On February 3rd, 2022 a large thunderstorm originating in Mississippi crossed into west Alabama. During the storm, 3 EF-2 tornadoes touched down within an hour and a half, and later two EF-0 tornadoes touched down. The most destructive and largest of the 5 was the Forkland- Sawyerville Tornado, touching down at 1:38. It caused 8 injuries and unfortunately 1 fatality.
The storm that caused the tornado can be seen in the following surface analysis map from the national weather service. This surface analysis map shows the temperature in red numbers and then the dew point in green numbers, and the closer the two the more humid the air is. In this surface analysis map taken at 12 pm, we can see a warm air mass coming up from the Gulf of Mexico and meeting a much cooler air mass on land. This meeting creates a cold front (lined in blue on the map) that can be a catalyst for intense thunderstorms.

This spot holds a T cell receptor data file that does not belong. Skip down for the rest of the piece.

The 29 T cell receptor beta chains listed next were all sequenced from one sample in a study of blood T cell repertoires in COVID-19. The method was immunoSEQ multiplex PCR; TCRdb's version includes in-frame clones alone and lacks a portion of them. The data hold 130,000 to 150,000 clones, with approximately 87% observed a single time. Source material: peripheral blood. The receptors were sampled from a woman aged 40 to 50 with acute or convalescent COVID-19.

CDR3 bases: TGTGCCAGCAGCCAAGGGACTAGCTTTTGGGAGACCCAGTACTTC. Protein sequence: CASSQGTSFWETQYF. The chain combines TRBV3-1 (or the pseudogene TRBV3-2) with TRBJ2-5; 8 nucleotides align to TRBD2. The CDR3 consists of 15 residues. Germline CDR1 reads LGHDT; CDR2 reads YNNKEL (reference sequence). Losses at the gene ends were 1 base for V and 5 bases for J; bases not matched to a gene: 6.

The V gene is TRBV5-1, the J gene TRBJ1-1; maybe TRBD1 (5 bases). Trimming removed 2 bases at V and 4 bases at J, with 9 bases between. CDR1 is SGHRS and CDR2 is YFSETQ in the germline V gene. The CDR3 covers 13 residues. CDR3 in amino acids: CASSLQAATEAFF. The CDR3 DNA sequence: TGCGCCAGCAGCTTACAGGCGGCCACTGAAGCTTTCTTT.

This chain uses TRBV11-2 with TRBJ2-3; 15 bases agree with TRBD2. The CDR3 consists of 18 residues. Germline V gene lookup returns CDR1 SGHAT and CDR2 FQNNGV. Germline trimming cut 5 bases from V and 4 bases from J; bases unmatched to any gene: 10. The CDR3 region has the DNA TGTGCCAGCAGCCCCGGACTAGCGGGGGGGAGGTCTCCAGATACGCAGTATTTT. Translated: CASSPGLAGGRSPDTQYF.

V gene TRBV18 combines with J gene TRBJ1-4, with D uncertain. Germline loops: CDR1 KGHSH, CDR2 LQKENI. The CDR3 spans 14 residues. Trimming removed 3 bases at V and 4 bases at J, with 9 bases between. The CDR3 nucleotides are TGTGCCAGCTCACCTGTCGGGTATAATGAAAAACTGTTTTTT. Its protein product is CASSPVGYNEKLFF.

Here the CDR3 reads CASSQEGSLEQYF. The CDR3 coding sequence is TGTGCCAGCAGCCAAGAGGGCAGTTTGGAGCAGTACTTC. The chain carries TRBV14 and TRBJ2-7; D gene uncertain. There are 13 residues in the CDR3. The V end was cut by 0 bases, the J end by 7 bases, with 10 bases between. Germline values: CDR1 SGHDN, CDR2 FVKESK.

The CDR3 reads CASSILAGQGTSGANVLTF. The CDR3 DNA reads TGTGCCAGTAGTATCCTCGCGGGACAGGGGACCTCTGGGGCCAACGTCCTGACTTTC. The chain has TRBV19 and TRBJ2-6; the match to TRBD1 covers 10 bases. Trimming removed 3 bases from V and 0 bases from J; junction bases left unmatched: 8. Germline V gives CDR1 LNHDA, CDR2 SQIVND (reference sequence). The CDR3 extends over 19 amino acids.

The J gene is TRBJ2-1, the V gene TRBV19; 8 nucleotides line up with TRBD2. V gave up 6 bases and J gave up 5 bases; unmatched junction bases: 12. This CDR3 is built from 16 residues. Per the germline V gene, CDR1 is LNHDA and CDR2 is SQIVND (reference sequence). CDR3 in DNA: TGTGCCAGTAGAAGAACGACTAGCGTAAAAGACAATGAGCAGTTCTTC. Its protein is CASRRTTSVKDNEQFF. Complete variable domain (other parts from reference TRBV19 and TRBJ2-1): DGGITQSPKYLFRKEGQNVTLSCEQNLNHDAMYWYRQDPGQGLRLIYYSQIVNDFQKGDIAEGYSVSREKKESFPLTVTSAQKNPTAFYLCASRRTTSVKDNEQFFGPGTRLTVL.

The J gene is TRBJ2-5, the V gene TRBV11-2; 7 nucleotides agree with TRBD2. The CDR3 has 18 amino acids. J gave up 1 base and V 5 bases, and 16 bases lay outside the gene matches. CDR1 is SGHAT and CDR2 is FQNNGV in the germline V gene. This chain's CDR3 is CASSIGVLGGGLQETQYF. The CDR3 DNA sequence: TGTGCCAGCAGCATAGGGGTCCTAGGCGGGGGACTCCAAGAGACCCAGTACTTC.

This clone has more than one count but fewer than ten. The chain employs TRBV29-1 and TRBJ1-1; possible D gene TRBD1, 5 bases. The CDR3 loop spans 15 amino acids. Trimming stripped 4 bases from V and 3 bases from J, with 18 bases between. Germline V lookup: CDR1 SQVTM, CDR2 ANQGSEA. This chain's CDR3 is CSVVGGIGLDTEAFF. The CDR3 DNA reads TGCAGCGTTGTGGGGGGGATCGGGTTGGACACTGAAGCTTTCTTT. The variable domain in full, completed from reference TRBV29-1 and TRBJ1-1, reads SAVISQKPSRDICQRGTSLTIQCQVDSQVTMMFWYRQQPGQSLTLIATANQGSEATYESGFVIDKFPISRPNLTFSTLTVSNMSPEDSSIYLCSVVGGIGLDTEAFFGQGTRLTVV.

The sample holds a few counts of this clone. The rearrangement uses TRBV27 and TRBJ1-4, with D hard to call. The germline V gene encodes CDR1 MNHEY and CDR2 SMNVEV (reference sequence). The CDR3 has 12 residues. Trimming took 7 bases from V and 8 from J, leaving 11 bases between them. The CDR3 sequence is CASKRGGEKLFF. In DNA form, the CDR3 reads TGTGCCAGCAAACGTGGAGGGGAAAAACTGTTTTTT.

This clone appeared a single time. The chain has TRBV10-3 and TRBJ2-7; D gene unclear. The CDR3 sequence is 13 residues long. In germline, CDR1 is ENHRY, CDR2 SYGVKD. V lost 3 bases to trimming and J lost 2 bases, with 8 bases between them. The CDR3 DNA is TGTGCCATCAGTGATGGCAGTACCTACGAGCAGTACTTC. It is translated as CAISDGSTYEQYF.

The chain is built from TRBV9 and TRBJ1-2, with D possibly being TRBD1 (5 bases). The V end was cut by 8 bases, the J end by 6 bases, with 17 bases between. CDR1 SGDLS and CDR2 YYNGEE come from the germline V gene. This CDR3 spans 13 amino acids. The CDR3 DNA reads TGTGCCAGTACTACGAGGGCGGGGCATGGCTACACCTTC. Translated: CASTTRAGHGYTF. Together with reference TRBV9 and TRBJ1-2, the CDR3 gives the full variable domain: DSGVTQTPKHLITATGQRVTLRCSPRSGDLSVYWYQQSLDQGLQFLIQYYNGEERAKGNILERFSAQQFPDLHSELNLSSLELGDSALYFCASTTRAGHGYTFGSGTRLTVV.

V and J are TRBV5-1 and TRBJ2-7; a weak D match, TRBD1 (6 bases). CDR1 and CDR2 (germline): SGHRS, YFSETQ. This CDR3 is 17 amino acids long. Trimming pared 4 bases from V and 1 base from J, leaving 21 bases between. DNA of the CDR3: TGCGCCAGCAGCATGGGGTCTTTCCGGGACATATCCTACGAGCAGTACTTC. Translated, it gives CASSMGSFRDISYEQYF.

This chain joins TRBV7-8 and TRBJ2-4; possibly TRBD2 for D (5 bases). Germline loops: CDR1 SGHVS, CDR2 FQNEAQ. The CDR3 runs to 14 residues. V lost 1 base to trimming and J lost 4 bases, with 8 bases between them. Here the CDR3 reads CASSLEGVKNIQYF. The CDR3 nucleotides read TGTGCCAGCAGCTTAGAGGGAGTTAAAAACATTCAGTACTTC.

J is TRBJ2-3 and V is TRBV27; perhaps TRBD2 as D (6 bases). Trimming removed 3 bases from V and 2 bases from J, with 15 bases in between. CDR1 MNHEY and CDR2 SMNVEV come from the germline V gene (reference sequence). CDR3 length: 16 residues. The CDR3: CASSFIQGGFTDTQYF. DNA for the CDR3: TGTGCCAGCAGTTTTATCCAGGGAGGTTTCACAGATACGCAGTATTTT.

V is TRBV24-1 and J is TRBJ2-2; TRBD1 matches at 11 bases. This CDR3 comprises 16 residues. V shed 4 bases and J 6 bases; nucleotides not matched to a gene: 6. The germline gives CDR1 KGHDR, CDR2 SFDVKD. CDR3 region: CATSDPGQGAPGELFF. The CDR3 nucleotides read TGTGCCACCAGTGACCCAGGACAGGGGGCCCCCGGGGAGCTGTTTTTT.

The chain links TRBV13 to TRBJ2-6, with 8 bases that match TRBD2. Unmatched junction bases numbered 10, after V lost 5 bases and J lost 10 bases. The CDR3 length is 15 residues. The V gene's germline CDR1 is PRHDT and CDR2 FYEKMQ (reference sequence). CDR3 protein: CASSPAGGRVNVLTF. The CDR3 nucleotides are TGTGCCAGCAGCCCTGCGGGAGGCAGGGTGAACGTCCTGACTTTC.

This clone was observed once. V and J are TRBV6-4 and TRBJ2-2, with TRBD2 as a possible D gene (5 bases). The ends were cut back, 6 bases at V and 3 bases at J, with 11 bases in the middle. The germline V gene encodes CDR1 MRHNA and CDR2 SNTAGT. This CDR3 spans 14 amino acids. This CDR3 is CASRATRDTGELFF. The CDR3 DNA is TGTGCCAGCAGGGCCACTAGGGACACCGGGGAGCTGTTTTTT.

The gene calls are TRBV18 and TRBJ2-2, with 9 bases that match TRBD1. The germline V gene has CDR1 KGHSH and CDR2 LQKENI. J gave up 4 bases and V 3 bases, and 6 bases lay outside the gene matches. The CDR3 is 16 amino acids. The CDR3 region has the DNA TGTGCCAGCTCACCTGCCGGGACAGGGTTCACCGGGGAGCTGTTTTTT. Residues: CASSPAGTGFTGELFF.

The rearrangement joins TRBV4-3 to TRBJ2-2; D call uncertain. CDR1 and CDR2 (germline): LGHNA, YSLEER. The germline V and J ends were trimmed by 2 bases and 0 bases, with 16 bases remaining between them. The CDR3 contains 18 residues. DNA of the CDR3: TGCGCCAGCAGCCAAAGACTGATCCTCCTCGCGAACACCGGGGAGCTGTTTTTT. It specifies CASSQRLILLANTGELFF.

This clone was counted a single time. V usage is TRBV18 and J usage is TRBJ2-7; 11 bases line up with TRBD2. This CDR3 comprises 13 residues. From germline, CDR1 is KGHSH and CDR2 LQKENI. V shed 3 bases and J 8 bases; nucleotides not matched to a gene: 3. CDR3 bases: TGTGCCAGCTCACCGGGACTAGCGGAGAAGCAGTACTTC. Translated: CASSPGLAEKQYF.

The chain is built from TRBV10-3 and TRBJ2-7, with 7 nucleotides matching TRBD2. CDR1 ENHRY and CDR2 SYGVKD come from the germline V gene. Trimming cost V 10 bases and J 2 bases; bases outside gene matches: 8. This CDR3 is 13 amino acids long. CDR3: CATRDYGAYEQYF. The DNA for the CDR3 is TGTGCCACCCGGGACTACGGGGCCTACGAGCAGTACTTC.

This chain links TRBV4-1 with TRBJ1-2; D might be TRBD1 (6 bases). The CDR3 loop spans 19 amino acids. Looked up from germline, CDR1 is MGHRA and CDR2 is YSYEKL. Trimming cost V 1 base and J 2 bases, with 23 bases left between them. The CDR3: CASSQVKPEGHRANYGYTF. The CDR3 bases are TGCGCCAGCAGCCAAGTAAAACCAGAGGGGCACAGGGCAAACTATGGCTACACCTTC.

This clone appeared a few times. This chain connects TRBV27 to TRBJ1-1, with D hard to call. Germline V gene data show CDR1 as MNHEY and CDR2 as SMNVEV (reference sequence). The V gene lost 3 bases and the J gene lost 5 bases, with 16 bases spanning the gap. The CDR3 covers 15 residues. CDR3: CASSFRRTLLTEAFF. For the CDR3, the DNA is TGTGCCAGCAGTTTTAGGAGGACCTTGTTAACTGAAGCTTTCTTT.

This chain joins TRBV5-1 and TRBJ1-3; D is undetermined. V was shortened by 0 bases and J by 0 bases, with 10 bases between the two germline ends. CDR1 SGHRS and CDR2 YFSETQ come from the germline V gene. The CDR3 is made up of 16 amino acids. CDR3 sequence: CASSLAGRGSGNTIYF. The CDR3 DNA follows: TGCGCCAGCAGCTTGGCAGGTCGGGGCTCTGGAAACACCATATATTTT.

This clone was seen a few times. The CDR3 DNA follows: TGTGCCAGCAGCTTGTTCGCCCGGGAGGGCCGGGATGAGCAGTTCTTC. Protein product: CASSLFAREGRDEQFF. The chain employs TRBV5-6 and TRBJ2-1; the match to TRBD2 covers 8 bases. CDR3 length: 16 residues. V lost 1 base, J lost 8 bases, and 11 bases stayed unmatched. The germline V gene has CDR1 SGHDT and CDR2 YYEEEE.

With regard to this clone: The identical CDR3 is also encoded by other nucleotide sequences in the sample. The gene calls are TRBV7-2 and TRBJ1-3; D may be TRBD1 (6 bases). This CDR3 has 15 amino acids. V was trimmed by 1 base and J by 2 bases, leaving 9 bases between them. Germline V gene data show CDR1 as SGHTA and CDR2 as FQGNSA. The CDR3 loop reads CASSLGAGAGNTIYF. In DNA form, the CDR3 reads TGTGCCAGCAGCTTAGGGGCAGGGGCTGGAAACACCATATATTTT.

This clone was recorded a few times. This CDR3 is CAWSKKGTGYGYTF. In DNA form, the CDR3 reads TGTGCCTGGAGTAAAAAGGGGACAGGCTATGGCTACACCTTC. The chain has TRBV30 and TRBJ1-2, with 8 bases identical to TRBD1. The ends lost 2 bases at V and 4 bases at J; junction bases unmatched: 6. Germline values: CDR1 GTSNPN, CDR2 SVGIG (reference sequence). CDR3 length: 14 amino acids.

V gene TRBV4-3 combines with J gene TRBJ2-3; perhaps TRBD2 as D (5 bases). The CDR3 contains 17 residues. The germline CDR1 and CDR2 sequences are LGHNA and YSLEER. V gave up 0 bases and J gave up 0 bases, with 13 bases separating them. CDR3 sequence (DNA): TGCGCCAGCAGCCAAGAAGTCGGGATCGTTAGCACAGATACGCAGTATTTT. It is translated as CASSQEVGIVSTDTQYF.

Beyond just surface analysis maps, we can also see this same moist air mass coming up from the Gulf of Mexico in a water vapor image from GOES-16. GOES-16 is a geostationary satellite that is constantly pointed at the eastern United States. It has an imager that is capable of isolating different wavelengths, or bands, of information. Band 10, shown below, corresponds to the IR energy emitted from low-level water vapor. As the image gets brighter, it corresponds with more humid air.
Another notable feature of the GOES-16 Satellite is the ability to zoom in on a small section of the viewable area and acquire data that is both higher resolution and faster to update. GOES-16 Features two of these Mesoscale Imagers, and during the Alabama tornadoes on February 3rd, both were used to track the storm with new images coming in every minute. In the image below, I have superimposed the two images on top of each other to show the entire viewable area at the time the largest tornado touched down. This technology showcases the ability of satellites to help people in need on the ground with real-time updates.